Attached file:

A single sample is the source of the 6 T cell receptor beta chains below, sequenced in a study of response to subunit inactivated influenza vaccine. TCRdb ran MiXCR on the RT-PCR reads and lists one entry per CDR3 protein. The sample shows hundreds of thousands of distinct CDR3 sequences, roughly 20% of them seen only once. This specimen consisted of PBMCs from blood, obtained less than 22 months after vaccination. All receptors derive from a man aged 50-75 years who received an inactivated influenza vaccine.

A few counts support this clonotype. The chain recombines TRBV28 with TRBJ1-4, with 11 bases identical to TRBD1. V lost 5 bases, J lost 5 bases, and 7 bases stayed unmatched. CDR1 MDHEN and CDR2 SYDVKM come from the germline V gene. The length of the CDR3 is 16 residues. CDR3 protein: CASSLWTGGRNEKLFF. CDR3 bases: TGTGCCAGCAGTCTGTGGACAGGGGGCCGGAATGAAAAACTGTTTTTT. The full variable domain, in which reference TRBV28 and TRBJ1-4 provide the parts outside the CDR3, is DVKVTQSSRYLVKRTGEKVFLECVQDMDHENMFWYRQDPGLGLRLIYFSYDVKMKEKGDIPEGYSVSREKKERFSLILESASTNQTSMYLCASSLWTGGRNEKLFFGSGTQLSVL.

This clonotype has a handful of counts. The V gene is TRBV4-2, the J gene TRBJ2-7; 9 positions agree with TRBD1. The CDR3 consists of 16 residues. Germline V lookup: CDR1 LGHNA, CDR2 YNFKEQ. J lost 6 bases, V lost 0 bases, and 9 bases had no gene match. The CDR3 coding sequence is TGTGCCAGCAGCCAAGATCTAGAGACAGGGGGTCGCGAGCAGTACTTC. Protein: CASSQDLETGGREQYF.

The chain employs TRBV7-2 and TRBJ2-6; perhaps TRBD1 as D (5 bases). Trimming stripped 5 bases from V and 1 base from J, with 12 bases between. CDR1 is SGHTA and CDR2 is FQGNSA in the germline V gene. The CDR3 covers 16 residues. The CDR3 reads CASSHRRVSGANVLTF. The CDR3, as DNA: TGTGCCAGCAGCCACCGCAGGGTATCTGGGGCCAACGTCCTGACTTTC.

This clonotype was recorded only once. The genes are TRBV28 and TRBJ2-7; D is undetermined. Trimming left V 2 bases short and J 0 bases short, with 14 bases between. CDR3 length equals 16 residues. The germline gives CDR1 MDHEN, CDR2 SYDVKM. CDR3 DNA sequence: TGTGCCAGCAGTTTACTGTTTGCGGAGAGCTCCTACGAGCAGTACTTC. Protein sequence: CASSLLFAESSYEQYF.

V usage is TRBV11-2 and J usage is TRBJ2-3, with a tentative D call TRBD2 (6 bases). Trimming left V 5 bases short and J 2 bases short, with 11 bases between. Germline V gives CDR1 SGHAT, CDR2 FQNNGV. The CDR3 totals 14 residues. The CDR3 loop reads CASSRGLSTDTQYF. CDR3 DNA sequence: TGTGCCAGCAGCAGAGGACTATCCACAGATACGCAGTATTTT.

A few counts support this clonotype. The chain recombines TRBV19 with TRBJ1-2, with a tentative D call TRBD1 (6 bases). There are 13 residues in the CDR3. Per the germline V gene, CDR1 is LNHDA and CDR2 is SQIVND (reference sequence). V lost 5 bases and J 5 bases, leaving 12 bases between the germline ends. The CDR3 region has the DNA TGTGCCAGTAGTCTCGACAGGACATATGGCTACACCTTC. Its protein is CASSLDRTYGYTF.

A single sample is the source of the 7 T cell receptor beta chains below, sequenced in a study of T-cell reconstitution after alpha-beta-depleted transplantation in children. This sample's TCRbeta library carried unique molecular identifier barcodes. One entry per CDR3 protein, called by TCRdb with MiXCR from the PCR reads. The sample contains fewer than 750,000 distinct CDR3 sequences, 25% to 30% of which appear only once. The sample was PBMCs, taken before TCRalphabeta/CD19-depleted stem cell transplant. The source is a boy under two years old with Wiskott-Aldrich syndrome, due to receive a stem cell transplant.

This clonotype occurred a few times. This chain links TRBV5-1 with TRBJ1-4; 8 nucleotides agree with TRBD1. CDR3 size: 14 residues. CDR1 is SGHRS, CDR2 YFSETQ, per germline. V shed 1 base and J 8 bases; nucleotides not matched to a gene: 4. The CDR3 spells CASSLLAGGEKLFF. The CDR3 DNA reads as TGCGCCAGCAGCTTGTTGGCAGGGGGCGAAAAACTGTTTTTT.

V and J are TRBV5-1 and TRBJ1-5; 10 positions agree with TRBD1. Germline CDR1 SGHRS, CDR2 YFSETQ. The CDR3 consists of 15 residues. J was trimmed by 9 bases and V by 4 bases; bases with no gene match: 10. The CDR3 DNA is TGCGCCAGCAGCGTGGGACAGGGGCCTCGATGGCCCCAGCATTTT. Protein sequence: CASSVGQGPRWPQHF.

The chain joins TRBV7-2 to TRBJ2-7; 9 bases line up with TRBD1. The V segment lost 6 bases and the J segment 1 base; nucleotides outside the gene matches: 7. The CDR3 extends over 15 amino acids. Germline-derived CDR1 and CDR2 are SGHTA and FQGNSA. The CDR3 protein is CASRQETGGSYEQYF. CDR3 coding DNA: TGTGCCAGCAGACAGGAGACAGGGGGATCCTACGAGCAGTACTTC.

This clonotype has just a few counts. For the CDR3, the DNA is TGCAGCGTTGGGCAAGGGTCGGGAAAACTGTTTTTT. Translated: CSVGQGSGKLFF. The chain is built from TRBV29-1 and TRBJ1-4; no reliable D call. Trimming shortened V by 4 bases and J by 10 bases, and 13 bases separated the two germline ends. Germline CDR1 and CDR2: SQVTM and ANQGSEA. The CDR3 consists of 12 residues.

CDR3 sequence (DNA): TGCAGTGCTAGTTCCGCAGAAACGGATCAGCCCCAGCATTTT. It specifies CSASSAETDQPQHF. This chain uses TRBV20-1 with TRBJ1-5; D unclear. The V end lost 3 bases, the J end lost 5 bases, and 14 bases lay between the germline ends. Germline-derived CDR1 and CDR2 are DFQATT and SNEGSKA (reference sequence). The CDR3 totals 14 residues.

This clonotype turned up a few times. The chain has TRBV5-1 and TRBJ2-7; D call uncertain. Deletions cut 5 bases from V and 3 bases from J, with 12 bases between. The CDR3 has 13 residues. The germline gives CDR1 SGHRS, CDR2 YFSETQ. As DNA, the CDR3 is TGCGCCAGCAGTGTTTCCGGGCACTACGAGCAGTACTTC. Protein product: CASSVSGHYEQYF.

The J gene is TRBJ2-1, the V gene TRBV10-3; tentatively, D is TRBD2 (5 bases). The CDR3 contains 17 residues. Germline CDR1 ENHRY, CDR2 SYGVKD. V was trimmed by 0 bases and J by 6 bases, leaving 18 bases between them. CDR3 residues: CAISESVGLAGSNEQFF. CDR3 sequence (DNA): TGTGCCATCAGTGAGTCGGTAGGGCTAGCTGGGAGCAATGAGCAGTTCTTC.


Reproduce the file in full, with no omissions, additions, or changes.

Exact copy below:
A single sample is the source of the 6 T cell receptor beta chains below, sequenced in a study of response to subunit inactivated influenza vaccine. TCRdb ran MiXCR on the RT-PCR reads and lists one entry per CDR3 protein. The sample shows hundreds of thousands of distinct CDR3 sequences, roughly 20% of them seen only once. This specimen consisted of PBMCs from blood, obtained less than 22 months after vaccination. All receptors derive from a man aged 50-75 years who received an inactivated influenza vaccine.

A few counts support this clonotype. The chain recombines TRBV28 with TRBJ1-4, with 11 bases identical to TRBD1. V lost 5 bases, J lost 5 bases, and 7 bases stayed unmatched. CDR1 MDHEN and CDR2 SYDVKM come from the germline V gene. The length of the CDR3 is 16 residues. CDR3 protein: CASSLWTGGRNEKLFF. CDR3 bases: TGTGCCAGCAGTCTGTGGACAGGGGGCCGGAATGAAAAACTGTTTTTT. The full variable domain, in which reference TRBV28 and TRBJ1-4 provide the parts outside the CDR3, is DVKVTQSSRYLVKRTGEKVFLECVQDMDHENMFWYRQDPGLGLRLIYFSYDVKMKEKGDIPEGYSVSREKKERFSLILESASTNQTSMYLCASSLWTGGRNEKLFFGSGTQLSVL.

This clonotype has a handful of counts. The V gene is TRBV4-2, the J gene TRBJ2-7; 9 positions agree with TRBD1. The CDR3 consists of 16 residues. Germline V lookup: CDR1 LGHNA, CDR2 YNFKEQ. J lost 6 bases, V lost 0 bases, and 9 bases had no gene match. The CDR3 coding sequence is TGTGCCAGCAGCCAAGATCTAGAGACAGGGGGTCGCGAGCAGTACTTC. Protein: CASSQDLETGGREQYF.

The chain employs TRBV7-2 and TRBJ2-6; perhaps TRBD1 as D (5 bases). Trimming stripped 5 bases from V and 1 base from J, with 12 bases between. CDR1 is SGHTA and CDR2 is FQGNSA in the germline V gene. The CDR3 covers 16 residues. The CDR3 reads CASSHRRVSGANVLTF. The CDR3, as DNA: TGTGCCAGCAGCCACCGCAGGGTATCTGGGGCCAACGTCCTGACTTTC.

This clonotype was recorded only once. The genes are TRBV28 and TRBJ2-7; D is undetermined. Trimming left V 2 bases short and J 0 bases short, with 14 bases between. CDR3 length equals 16 residues. The germline gives CDR1 MDHEN, CDR2 SYDVKM. CDR3 DNA sequence: TGTGCCAGCAGTTTACTGTTTGCGGAGAGCTCCTACGAGCAGTACTTC. Protein sequence: CASSLLFAESSYEQYF.

V usage is TRBV11-2 and J usage is TRBJ2-3, with a tentative D call TRBD2 (6 bases). Trimming left V 5 bases short and J 2 bases short, with 11 bases between. Germline V gives CDR1 SGHAT, CDR2 FQNNGV. The CDR3 totals 14 residues. The CDR3 loop reads CASSRGLSTDTQYF. CDR3 DNA sequence: TGTGCCAGCAGCAGAGGACTATCCACAGATACGCAGTATTTT.

A few counts support this clonotype. The chain recombines TRBV19 with TRBJ1-2, with a tentative D call TRBD1 (6 bases). There are 13 residues in the CDR3. Per the germline V gene, CDR1 is LNHDA and CDR2 is SQIVND (reference sequence). V lost 5 bases and J 5 bases, leaving 12 bases between the germline ends. The CDR3 region has the DNA TGTGCCAGTAGTCTCGACAGGACATATGGCTACACCTTC. Its protein is CASSLDRTYGYTF.

A single sample is the source of the 7 T cell receptor beta chains below, sequenced in a study of T-cell reconstitution after alpha-beta-depleted transplantation in children. This sample's TCRbeta library carried unique molecular identifier barcodes. One entry per CDR3 protein, called by TCRdb with MiXCR from the PCR reads. The sample contains fewer than 750,000 distinct CDR3 sequences, 25% to 30% of which appear only once. The sample was PBMCs, taken before TCRalphabeta/CD19-depleted stem cell transplant. The source is a boy under two years old with Wiskott-Aldrich syndrome, due to receive a stem cell transplant.

This clonotype occurred a few times. This chain links TRBV5-1 with TRBJ1-4; 8 nucleotides agree with TRBD1. CDR3 size: 14 residues. CDR1 is SGHRS, CDR2 YFSETQ, per germline. V shed 1 base and J 8 bases; nucleotides not matched to a gene: 4. The CDR3 spells CASSLLAGGEKLFF. The CDR3 DNA reads as TGCGCCAGCAGCTTGTTGGCAGGGGGCGAAAAACTGTTTTTT.

V and J are TRBV5-1 and TRBJ1-5; 10 positions agree with TRBD1. Germline CDR1 SGHRS, CDR2 YFSETQ. The CDR3 consists of 15 residues. J was trimmed by 9 bases and V by 4 bases; bases with no gene match: 10. The CDR3 DNA is TGCGCCAGCAGCGTGGGACAGGGGCCTCGATGGCCCCAGCATTTT. Protein sequence: CASSVGQGPRWPQHF.

The chain joins TRBV7-2 to TRBJ2-7; 9 bases line up with TRBD1. The V segment lost 6 bases and the J segment 1 base; nucleotides outside the gene matches: 7. The CDR3 extends over 15 amino acids. Germline-derived CDR1 and CDR2 are SGHTA and FQGNSA. The CDR3 protein is CASRQETGGSYEQYF. CDR3 coding DNA: TGTGCCAGCAGACAGGAGACAGGGGGATCCTACGAGCAGTACTTC.

This clonotype has just a few counts. For the CDR3, the DNA is TGCAGCGTTGGGCAAGGGTCGGGAAAACTGTTTTTT. Translated: CSVGQGSGKLFF. The chain is built from TRBV29-1 and TRBJ1-4; no reliable D call. Trimming shortened V by 4 bases and J by 10 bases, and 13 bases separated the two germline ends. Germline CDR1 and CDR2: SQVTM and ANQGSEA. The CDR3 consists of 12 residues.

CDR3 sequence (DNA): TGCAGTGCTAGTTCCGCAGAAACGGATCAGCCCCAGCATTTT. It specifies CSASSAETDQPQHF. This chain uses TRBV20-1 with TRBJ1-5; D unclear. The V end lost 3 bases, the J end lost 5 bases, and 14 bases lay between the germline ends. Germline-derived CDR1 and CDR2 are DFQATT and SNEGSKA (reference sequence). The CDR3 totals 14 residues.

This clonotype turned up a few times. The chain has TRBV5-1 and TRBJ2-7; D call uncertain. Deletions cut 5 bases from V and 3 bases from J, with 12 bases between. The CDR3 has 13 residues. The germline gives CDR1 SGHRS, CDR2 YFSETQ. As DNA, the CDR3 is TGCGCCAGCAGTGTTTCCGGGCACTACGAGCAGTACTTC. Protein product: CASSVSGHYEQYF.

The J gene is TRBJ2-1, the V gene TRBV10-3; tentatively, D is TRBD2 (5 bases). The CDR3 contains 17 residues. Germline CDR1 ENHRY, CDR2 SYGVKD. V was trimmed by 0 bases and J by 6 bases, leaving 18 bases between them. CDR3 residues: CAISESVGLAGSNEQFF. CDR3 sequence (DNA): TGTGCCATCAGTGAGTCGGTAGGGCTAGCTGGGAGCAATGAGCAGTTCTTC.